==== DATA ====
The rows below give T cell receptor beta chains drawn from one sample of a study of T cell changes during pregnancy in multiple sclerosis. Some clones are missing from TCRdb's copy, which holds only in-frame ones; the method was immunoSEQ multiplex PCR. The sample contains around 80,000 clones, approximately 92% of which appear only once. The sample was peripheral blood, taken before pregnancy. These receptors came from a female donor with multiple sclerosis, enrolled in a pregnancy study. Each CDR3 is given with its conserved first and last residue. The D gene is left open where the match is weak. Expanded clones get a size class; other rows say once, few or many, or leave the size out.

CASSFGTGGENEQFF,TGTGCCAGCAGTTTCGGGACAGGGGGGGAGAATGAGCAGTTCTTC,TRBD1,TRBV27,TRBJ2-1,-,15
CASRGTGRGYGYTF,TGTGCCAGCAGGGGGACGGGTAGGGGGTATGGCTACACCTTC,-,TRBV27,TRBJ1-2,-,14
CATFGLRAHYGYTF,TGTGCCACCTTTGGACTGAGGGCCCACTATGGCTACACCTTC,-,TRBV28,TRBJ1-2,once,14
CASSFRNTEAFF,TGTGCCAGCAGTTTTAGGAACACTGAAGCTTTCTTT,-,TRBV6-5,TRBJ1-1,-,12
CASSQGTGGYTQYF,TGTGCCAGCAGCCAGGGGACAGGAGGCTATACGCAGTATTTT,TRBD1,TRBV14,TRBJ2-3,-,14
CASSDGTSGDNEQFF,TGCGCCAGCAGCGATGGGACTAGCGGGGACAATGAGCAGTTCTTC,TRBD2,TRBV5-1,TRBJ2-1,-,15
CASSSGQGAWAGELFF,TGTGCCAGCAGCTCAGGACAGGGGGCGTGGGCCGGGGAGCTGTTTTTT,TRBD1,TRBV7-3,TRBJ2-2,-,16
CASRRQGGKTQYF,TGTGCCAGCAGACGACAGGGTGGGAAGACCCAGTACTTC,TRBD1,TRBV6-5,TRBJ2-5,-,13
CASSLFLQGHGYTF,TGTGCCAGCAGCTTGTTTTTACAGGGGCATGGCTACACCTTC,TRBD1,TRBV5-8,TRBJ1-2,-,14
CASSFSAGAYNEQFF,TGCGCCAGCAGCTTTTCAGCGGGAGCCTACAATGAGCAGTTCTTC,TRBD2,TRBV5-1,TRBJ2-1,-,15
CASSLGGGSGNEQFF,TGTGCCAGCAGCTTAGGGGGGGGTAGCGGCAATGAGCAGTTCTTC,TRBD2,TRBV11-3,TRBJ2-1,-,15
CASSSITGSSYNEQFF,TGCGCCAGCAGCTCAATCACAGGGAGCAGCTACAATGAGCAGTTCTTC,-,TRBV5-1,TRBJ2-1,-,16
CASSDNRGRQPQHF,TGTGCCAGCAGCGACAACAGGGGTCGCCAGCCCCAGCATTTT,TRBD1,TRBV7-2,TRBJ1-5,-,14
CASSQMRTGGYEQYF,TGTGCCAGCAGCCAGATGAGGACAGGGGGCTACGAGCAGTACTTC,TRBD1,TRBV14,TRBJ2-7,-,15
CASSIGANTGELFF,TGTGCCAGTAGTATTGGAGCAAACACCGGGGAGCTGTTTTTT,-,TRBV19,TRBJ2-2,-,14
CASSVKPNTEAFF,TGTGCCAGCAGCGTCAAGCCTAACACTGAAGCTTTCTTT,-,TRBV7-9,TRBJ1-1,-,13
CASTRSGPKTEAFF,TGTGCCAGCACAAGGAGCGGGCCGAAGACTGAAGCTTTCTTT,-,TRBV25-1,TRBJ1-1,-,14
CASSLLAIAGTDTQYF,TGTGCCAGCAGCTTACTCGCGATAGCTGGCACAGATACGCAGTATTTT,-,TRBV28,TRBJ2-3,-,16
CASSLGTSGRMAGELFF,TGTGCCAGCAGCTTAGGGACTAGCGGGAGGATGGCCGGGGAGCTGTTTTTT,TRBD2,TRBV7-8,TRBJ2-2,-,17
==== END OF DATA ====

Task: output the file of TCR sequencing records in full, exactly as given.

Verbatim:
The rows below give T cell receptor beta chains drawn from one sample of a study of T cell changes during pregnancy in multiple sclerosis. Some clones are missing from TCRdb's copy, which holds only in-frame ones; the method was immunoSEQ multiplex PCR. The sample contains around 80,000 clones, approximately 92% of which appear only once. The sample was peripheral blood, taken before pregnancy. These receptors came from a female donor with multiple sclerosis, enrolled in a pregnancy study. Each CDR3 is given with its conserved first and last residue. The D gene is left open where the match is weak. Expanded clones get a size class; other rows say once, few or many, or leave the size out.

CASSFGTGGENEQFF,TGTGCCAGCAGTTTCGGGACAGGGGGGGAGAATGAGCAGTTCTTC,TRBD1,TRBV27,TRBJ2-1,-,15
CASRGTGRGYGYTF,TGTGCCAGCAGGGGGACGGGTAGGGGGTATGGCTACACCTTC,-,TRBV27,TRBJ1-2,-,14
CATFGLRAHYGYTF,TGTGCCACCTTTGGACTGAGGGCCCACTATGGCTACACCTTC,-,TRBV28,TRBJ1-2,once,14
CASSFRNTEAFF,TGTGCCAGCAGTTTTAGGAACACTGAAGCTTTCTTT,-,TRBV6-5,TRBJ1-1,-,12
CASSQGTGGYTQYF,TGTGCCAGCAGCCAGGGGACAGGAGGCTATACGCAGTATTTT,TRBD1,TRBV14,TRBJ2-3,-,14
CASSDGTSGDNEQFF,TGCGCCAGCAGCGATGGGACTAGCGGGGACAATGAGCAGTTCTTC,TRBD2,TRBV5-1,TRBJ2-1,-,15
CASSSGQGAWAGELFF,TGTGCCAGCAGCTCAGGACAGGGGGCGTGGGCCGGGGAGCTGTTTTTT,TRBD1,TRBV7-3,TRBJ2-2,-,16
CASRRQGGKTQYF,TGTGCCAGCAGACGACAGGGTGGGAAGACCCAGTACTTC,TRBD1,TRBV6-5,TRBJ2-5,-,13
CASSLFLQGHGYTF,TGTGCCAGCAGCTTGTTTTTACAGGGGCATGGCTACACCTTC,TRBD1,TRBV5-8,TRBJ1-2,-,14
CASSFSAGAYNEQFF,TGCGCCAGCAGCTTTTCAGCGGGAGCCTACAATGAGCAGTTCTTC,TRBD2,TRBV5-1,TRBJ2-1,-,15
CASSLGGGSGNEQFF,TGTGCCAGCAGCTTAGGGGGGGGTAGCGGCAATGAGCAGTTCTTC,TRBD2,TRBV11-3,TRBJ2-1,-,15
CASSSITGSSYNEQFF,TGCGCCAGCAGCTCAATCACAGGGAGCAGCTACAATGAGCAGTTCTTC,-,TRBV5-1,TRBJ2-1,-,16
CASSDNRGRQPQHF,TGTGCCAGCAGCGACAACAGGGGTCGCCAGCCCCAGCATTTT,TRBD1,TRBV7-2,TRBJ1-5,-,14
CASSQMRTGGYEQYF,TGTGCCAGCAGCCAGATGAGGACAGGGGGCTACGAGCAGTACTTC,TRBD1,TRBV14,TRBJ2-7,-,15
CASSIGANTGELFF,TGTGCCAGTAGTATTGGAGCAAACACCGGGGAGCTGTTTTTT,-,TRBV19,TRBJ2-2,-,14
CASSVKPNTEAFF,TGTGCCAGCAGCGTCAAGCCTAACACTGAAGCTTTCTTT,-,TRBV7-9,TRBJ1-1,-,13
CASTRSGPKTEAFF,TGTGCCAGCACAAGGAGCGGGCCGAAGACTGAAGCTTTCTTT,-,TRBV25-1,TRBJ1-1,-,14
CASSLLAIAGTDTQYF,TGTGCCAGCAGCTTACTCGCGATAGCTGGCACAGATACGCAGTATTTT,-,TRBV28,TRBJ2-3,-,16
CASSLGTSGRMAGELFF,TGTGCCAGCAGCTTAGGGACTAGCGGGAGGATGGCCGGGGAGCTGTTTTTT,TRBD2,TRBV7-8,TRBJ2-2,-,17